Meanwhile, additional vegetables and a hard cooked egg were quickly prepped. When all ingredients were combined with the vinaigrette flavored mayonnaise I was glad to note that it required far less binder than a typical potato salad. 
A quick taste test revealed a light, well-flavored, refreshing salad. It was not a dreary, heavy, non-descript mound lacking any food value. This was most definitely worthy of becoming the next generation potato salad.

In no time, the gorgeous salad was in the fridge getting a good chill on—ready and waiting for grilled burgers later.

Cauliflower Picnic Salad

1 small head yellow cauliflower, broken in large bite sized florets

1 teaspoon Dijon mustard
2 teaspoons chive or other light vinegar
Salt and lots of freshly ground pepper
½ teaspoon fresh thyme, chopped
2 ½ tablespoon olive oil

½ cup frozen peas, partially defrosted
1 stalk celery, chop
2 green onions, mince
¼ cup red pepper, mince
2 tablespoon parsley, chop
¼ cup smoked Gouda cheese, small cubes
1 hard cooked egg, coarsely mashed
2 tablespoons mayonnaise


  1. Steam the florets using your favorite method. Or, using the Instant Pot pressure cooker, line bamboo steamer baskets with cauliflower leaves and divide the cauliflower evenly. Stack them, cover top with foil, and place on trivet. Add 1 cup water to the cooker and steam for 3 minutes.
  2. Meanwhile prepare vinaigrette.  Whisk the mustard and vinegar with salt, pepper and thyme to combine.  Slowly whisk in the olive oil until emulsified and thick.
  3. When steaming is complete, use quick release.  Remove cauliflower from steamer, place in salad bowl add peas, and toss with 1-2 tablespoons of vinaigrette, just enough to absorb into cauliflower.  Let cool, about 20 minutes.
  4. When cauliflower is cool, add celery, onions, red pepper, parsley, Gouda, and egg.
  5. Add 2-3 teaspoons marinade to mayonnaise to thin slightly and pour over the cauliflower mixture. Toss to coat well and chill 1 to 2 hours.  Serves 4 or more.

Anise Chicken: Ready for Summer Heatwaves

When summer arrives and the heat sets in, my eating habits change. I shift to lighter, easier meals—foods that perk up an often peckish appetite.

I’ve always been a big fan of the Chinese method of poaching chicken.  It results in a beautiful clear broth, utterly pristine flavors, and meat that is succulent and tender. Here’s an outstanding riff on that approach which requires very little actual cooking time—much relies on the broth’s residual heat to do the work. It’s an ideal technique for summertime heatwaves.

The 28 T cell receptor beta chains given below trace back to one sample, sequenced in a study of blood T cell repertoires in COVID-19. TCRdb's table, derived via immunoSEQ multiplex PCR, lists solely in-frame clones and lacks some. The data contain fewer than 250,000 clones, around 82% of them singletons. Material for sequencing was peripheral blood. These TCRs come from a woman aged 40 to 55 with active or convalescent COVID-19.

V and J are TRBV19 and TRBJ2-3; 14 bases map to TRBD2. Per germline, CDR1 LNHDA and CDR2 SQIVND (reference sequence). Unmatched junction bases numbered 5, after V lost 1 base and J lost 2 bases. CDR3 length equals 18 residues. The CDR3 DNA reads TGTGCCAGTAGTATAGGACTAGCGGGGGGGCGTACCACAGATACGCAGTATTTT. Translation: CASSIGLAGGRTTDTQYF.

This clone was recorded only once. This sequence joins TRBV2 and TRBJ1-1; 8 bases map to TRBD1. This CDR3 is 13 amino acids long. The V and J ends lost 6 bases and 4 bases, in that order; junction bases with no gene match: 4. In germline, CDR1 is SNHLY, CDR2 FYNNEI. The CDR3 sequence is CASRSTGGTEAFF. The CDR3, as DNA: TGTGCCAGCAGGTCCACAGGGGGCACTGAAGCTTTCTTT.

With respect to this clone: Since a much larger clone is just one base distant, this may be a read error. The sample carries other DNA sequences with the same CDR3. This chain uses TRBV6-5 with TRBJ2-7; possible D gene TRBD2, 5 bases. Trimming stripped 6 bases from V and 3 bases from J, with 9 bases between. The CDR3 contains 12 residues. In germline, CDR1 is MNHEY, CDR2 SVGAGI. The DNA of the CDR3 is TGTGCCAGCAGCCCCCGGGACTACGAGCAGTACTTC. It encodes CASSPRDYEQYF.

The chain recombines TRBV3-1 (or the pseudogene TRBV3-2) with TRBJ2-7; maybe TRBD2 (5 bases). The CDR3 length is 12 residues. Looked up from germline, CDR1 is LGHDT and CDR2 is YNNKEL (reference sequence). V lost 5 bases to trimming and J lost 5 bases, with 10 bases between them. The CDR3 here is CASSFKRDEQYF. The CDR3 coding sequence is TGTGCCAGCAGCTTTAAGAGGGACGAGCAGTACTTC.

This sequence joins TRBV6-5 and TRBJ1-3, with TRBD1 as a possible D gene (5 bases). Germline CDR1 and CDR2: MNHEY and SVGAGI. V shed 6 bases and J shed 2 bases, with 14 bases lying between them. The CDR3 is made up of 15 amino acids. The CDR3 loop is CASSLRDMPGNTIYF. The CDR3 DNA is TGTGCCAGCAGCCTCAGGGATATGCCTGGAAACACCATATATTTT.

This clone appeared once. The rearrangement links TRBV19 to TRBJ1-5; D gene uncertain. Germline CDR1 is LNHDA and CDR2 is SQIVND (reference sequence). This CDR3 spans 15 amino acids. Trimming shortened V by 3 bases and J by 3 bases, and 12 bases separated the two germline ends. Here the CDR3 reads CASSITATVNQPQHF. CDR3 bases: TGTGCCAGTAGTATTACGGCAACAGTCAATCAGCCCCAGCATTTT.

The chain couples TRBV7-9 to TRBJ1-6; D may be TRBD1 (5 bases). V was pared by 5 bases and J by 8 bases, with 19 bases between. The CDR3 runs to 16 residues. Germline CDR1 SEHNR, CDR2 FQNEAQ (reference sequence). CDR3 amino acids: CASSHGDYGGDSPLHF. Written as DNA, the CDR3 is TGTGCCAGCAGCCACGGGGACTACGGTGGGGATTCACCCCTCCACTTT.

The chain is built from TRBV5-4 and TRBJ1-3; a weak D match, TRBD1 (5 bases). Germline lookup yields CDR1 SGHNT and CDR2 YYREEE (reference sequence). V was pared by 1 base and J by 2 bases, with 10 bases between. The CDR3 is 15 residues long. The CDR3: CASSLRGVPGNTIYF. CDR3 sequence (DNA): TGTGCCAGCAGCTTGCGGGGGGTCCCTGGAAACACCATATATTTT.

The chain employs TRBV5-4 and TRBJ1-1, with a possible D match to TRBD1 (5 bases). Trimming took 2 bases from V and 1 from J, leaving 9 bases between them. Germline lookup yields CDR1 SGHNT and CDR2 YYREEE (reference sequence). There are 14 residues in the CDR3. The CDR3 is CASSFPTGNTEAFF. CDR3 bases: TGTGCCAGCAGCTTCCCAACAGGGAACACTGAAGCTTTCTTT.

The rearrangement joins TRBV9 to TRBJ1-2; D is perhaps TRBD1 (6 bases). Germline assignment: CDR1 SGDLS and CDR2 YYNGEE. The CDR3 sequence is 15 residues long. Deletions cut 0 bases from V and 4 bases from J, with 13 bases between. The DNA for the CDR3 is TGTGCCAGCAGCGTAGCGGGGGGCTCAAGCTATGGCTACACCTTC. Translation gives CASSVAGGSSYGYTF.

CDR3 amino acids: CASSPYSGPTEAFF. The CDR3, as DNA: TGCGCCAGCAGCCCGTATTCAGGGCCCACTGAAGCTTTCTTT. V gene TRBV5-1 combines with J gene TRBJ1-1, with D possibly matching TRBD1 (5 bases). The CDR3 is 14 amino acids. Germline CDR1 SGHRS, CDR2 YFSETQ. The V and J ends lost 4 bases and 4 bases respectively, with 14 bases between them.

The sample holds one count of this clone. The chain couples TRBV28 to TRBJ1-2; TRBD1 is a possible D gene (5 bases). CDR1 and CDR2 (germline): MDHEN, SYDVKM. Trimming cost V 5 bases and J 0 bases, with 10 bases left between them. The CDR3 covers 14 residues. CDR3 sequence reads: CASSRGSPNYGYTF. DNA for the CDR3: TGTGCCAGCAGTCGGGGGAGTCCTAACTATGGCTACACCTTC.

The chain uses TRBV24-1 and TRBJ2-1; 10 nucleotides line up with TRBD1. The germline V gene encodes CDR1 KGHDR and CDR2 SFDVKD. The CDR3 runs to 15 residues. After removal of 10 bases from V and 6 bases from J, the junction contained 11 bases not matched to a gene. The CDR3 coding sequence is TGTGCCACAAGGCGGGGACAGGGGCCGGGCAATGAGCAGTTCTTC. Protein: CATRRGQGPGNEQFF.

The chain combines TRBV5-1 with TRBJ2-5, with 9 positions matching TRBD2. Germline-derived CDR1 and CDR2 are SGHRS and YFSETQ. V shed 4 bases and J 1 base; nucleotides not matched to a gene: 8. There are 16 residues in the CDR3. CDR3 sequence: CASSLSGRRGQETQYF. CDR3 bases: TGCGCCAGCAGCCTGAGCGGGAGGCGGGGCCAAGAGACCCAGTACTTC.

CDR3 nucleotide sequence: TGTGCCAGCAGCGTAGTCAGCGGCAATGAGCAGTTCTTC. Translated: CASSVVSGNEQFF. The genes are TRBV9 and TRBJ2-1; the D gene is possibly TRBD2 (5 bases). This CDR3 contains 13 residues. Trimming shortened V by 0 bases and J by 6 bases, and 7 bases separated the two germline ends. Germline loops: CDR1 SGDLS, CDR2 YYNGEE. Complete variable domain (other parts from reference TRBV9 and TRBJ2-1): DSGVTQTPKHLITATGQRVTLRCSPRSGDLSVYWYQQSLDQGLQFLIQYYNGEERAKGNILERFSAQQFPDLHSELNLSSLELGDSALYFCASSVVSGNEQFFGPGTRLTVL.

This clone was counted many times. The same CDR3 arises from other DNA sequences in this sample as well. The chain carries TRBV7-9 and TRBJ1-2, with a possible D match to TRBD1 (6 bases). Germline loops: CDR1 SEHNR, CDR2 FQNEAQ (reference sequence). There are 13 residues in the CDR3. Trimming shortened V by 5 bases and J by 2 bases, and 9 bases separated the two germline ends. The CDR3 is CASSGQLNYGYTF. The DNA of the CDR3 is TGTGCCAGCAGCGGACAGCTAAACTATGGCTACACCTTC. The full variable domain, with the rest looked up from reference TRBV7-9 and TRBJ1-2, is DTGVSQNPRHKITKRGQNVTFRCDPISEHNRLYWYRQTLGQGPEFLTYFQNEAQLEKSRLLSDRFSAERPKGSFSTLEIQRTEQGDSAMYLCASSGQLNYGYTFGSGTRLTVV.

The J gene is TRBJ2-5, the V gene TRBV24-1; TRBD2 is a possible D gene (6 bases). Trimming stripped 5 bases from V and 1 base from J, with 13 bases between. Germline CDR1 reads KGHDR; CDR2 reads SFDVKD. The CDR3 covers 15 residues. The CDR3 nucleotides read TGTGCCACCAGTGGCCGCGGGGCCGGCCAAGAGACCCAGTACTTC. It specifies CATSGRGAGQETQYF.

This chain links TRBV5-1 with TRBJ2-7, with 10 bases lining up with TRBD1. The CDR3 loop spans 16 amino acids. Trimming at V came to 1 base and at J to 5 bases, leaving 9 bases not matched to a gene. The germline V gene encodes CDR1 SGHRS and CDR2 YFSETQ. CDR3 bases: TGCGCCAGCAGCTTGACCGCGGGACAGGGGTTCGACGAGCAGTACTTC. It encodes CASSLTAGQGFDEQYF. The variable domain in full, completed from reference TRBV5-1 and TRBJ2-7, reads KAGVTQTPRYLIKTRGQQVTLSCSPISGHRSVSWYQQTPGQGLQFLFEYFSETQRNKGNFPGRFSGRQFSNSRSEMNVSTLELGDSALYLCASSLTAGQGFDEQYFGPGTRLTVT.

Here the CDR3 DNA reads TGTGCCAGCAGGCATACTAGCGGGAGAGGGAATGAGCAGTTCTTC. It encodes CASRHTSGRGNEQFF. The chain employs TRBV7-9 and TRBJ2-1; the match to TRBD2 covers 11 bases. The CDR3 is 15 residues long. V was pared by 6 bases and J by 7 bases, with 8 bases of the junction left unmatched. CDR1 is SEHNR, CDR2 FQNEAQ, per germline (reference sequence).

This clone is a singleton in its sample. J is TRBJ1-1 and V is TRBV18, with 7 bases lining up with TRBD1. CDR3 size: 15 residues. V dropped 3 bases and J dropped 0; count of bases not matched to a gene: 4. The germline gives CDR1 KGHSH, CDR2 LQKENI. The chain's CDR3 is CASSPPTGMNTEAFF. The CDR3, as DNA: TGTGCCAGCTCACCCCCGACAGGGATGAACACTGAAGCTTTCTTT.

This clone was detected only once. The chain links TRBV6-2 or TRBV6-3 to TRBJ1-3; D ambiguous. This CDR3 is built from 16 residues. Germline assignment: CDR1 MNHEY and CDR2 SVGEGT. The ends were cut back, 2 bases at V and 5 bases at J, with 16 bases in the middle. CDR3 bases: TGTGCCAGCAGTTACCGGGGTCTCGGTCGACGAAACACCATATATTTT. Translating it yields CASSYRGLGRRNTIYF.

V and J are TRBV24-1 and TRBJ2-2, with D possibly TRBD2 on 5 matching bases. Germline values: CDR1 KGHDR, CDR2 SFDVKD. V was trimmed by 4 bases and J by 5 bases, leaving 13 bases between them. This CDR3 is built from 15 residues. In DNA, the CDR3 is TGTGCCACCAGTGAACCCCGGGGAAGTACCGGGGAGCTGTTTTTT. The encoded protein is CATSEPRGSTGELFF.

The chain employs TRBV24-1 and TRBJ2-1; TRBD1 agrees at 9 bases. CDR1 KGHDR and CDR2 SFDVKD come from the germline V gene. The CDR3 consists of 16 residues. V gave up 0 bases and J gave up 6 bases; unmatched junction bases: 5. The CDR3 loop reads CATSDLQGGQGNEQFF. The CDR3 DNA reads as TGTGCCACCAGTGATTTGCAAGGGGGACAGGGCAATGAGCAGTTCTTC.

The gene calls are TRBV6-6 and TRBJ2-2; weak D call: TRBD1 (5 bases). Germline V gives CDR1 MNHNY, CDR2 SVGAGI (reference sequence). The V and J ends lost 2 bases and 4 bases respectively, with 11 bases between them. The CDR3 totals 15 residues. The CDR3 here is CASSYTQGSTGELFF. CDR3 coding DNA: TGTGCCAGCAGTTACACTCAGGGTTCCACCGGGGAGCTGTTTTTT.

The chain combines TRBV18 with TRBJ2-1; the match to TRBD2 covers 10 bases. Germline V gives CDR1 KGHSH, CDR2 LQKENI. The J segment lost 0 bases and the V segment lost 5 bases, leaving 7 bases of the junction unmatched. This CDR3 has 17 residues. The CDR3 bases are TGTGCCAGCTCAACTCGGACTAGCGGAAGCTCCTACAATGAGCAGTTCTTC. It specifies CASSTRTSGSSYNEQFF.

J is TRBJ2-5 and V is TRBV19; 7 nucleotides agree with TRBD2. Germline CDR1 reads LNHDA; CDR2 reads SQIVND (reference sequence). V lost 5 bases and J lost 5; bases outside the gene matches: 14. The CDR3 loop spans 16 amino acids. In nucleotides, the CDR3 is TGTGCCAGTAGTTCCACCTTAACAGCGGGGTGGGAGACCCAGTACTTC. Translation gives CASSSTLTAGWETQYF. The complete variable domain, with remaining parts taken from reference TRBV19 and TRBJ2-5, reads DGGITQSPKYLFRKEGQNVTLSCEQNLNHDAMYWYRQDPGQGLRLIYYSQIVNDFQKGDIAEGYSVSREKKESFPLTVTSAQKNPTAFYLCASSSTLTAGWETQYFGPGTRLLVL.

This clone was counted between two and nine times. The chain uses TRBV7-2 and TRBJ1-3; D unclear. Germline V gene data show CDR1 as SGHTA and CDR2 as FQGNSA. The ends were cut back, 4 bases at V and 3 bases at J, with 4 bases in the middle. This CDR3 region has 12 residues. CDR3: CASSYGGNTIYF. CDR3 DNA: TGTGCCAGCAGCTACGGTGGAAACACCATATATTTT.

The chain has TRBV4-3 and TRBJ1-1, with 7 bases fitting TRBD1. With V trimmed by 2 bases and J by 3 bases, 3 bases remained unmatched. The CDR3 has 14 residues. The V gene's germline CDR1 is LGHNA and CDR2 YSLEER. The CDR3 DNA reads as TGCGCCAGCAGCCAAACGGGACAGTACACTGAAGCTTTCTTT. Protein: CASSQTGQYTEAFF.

The idea comes from Wendy Kiang-Spray’s lovely cookbook The Chinese Kitchen Garden. A whole chicken (here I’ve used the equivalent, 2 Cornish game hens) is dry rubbed with salt, stuffed with whole star anise, and refrigerated for 1- 3 days. When ready to launch, it’s brought to room temperature before lowering into to a pot of simmering water and cooked uncovered for a mere 10 minutes. Then, it’s covered and allowed to steep in the hot broth’s residual heat for 45 minutes. The chicken is fast cooled in an ice water bath for 15 minutes and patted dry.

The resulting broth is bewitchingly addictive: the star anise flavor is present, but not overtly so.  It’s a lovely liquid for cooking rice, grains, vegetables, etc.  For a soup stock, I opted to keep it light and not overwhelm it with too many heavy flavors.

A few slices of ginger, some garlic, and a dash of soy sauce hit the right balance for a soba noodle soup with chicken and a few fresh vegetables.

The anise chicken has happily starred in a variety of applications. When pressed, I have whipped up a simple Asian dipping sauce, but Wendy also suggests a Ginger-Onion Garlic Oil, also included because it is such a nice touch.

Of my favorite uses, I remain a big fan of an easy Asian Chicken Salad served with plenty of sesame crepes (yum—coming soon!) along with spoonfuls of hoisin sauce for stuffing/rolling purposes. Welcome to summer 2017, rolling out with record 101° heat.

Anise Poached Chicken

Inspired by The Chinese Kitchen Garden by Wendy Kiang-Spray

3 pound whole chicken
2 tablespoon plus 1 teaspoon coarse salt
20 pieces whole star anise
Ginger-Onion/Garlic Oil (optional)
2” section ginger, peel and slice